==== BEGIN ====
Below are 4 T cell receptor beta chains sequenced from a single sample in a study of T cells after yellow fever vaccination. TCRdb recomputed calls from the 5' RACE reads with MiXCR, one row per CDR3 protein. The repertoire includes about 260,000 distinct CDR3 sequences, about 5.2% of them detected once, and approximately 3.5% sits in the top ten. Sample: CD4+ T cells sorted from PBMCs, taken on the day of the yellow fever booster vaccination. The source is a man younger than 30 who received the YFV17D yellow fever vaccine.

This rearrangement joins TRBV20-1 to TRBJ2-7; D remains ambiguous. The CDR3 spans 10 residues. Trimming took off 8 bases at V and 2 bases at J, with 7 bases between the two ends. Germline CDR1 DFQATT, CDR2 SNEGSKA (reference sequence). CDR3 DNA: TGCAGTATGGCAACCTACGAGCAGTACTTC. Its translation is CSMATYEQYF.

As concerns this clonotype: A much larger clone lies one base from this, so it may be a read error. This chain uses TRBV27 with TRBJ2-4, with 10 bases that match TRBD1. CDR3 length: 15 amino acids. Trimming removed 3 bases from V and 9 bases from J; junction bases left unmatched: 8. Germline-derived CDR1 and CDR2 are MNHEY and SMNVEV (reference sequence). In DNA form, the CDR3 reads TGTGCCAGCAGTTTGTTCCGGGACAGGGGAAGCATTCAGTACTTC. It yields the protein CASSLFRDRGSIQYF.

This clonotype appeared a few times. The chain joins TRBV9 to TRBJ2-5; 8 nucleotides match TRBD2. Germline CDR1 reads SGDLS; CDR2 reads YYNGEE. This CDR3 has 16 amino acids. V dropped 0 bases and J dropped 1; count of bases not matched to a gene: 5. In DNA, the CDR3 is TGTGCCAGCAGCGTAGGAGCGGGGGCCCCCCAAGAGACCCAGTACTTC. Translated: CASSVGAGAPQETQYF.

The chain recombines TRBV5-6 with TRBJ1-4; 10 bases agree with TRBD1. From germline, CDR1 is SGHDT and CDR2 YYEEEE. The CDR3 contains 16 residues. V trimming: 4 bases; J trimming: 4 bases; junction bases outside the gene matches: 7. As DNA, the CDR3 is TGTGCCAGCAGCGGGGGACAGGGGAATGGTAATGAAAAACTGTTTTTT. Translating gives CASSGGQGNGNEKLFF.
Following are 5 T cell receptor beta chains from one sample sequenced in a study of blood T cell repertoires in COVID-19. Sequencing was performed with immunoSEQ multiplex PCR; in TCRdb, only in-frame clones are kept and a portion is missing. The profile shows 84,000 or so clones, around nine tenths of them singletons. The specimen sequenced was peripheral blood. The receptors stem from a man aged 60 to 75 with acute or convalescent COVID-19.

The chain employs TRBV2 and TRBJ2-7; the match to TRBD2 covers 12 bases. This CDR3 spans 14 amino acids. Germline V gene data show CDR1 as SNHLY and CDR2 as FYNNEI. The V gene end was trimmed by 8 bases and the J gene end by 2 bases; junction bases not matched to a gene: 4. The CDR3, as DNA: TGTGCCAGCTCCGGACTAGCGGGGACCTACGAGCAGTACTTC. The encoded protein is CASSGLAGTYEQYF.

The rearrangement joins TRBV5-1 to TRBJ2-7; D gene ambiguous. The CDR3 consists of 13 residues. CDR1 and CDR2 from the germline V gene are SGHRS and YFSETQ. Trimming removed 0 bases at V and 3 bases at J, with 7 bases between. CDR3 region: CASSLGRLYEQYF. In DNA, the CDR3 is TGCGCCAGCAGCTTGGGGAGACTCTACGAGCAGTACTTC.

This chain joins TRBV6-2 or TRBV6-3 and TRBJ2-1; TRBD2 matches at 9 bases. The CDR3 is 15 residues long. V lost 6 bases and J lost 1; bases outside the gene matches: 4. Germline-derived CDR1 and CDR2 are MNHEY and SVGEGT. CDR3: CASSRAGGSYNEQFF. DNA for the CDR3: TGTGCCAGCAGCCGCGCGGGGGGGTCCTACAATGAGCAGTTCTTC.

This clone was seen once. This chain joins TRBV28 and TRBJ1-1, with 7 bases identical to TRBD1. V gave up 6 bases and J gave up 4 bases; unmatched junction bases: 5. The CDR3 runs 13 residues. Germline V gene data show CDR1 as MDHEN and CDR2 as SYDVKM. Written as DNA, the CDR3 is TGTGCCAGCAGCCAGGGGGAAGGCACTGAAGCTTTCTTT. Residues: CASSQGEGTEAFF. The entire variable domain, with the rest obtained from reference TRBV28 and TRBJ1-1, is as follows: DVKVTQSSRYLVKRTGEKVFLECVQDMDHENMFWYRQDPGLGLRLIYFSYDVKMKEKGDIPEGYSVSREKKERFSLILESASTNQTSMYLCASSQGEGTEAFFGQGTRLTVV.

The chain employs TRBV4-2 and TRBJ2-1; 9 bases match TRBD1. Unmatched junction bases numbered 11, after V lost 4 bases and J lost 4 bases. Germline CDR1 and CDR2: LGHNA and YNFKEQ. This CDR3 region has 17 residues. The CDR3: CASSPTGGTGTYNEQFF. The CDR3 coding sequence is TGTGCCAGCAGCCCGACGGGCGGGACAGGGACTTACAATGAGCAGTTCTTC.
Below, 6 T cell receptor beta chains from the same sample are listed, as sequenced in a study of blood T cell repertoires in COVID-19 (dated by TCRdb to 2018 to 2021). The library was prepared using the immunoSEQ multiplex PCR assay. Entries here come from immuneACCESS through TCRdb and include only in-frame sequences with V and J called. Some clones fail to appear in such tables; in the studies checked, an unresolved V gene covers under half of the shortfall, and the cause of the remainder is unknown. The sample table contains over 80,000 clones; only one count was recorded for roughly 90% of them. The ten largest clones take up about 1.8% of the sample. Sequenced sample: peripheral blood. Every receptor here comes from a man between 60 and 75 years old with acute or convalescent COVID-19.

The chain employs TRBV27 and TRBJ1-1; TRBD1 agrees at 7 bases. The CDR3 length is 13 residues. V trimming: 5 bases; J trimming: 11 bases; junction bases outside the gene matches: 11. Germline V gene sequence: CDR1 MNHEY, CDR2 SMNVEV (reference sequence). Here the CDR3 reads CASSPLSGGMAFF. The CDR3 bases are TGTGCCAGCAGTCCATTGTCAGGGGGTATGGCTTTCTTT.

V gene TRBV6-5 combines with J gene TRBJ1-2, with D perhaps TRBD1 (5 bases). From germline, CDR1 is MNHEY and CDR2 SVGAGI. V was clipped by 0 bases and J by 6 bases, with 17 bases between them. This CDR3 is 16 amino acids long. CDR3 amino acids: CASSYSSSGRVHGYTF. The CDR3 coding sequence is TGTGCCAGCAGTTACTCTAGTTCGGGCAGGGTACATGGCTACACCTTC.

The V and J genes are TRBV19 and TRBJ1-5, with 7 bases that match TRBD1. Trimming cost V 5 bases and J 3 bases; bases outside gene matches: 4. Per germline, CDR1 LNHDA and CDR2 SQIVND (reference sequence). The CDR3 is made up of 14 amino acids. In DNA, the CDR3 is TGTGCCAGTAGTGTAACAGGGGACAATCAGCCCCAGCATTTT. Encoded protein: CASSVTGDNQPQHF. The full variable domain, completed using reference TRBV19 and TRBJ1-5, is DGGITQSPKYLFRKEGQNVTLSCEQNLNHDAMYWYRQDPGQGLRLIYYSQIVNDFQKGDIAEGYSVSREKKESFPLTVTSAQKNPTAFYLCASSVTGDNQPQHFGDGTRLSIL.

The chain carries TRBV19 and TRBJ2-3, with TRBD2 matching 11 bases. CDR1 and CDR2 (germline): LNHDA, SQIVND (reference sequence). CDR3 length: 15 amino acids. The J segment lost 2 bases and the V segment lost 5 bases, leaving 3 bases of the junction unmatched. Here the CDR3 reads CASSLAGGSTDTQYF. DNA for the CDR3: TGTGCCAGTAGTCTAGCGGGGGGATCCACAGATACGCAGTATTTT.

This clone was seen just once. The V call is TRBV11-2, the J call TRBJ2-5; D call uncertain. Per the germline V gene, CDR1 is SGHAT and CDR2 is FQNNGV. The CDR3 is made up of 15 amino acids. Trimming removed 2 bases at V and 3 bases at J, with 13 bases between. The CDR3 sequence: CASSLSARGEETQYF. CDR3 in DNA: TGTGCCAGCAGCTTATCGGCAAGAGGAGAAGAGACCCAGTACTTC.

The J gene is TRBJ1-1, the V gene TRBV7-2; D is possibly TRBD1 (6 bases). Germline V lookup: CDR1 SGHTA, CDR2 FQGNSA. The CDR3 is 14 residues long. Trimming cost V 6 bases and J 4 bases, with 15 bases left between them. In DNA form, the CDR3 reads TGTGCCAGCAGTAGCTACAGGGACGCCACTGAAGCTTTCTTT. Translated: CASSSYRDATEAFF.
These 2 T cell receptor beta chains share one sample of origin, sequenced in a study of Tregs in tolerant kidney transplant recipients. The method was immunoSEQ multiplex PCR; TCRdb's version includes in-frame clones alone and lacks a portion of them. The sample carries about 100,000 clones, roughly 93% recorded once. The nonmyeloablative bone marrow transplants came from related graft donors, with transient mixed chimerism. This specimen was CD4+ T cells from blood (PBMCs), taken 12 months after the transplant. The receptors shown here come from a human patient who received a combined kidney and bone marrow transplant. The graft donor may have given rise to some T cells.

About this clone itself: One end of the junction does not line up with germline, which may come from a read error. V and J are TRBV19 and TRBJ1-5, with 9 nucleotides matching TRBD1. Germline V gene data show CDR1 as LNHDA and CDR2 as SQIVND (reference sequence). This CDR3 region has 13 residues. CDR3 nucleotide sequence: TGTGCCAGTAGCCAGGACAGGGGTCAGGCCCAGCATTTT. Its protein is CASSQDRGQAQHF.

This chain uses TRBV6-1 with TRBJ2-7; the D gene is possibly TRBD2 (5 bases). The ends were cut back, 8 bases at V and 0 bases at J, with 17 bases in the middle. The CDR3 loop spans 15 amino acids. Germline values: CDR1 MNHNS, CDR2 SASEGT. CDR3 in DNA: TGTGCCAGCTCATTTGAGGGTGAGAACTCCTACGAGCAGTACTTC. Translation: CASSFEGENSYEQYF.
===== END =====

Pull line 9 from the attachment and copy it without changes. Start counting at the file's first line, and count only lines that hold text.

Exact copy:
This chain joins TRBV6-2 or TRBV6-3 and TRBJ2-1; TRBD2 matches at 9 bases. The CDR3 is 15 residues long. V lost 6 bases and J lost 1; bases outside the gene matches: 4. Germline-derived CDR1 and CDR2 are MNHEY and SVGEGT. CDR3: CASSRAGGSYNEQFF. DNA for the CDR3: TGTGCCAGCAGCCGCGCGGGGGGGTCCTACAATGAGCAGTTCTTC.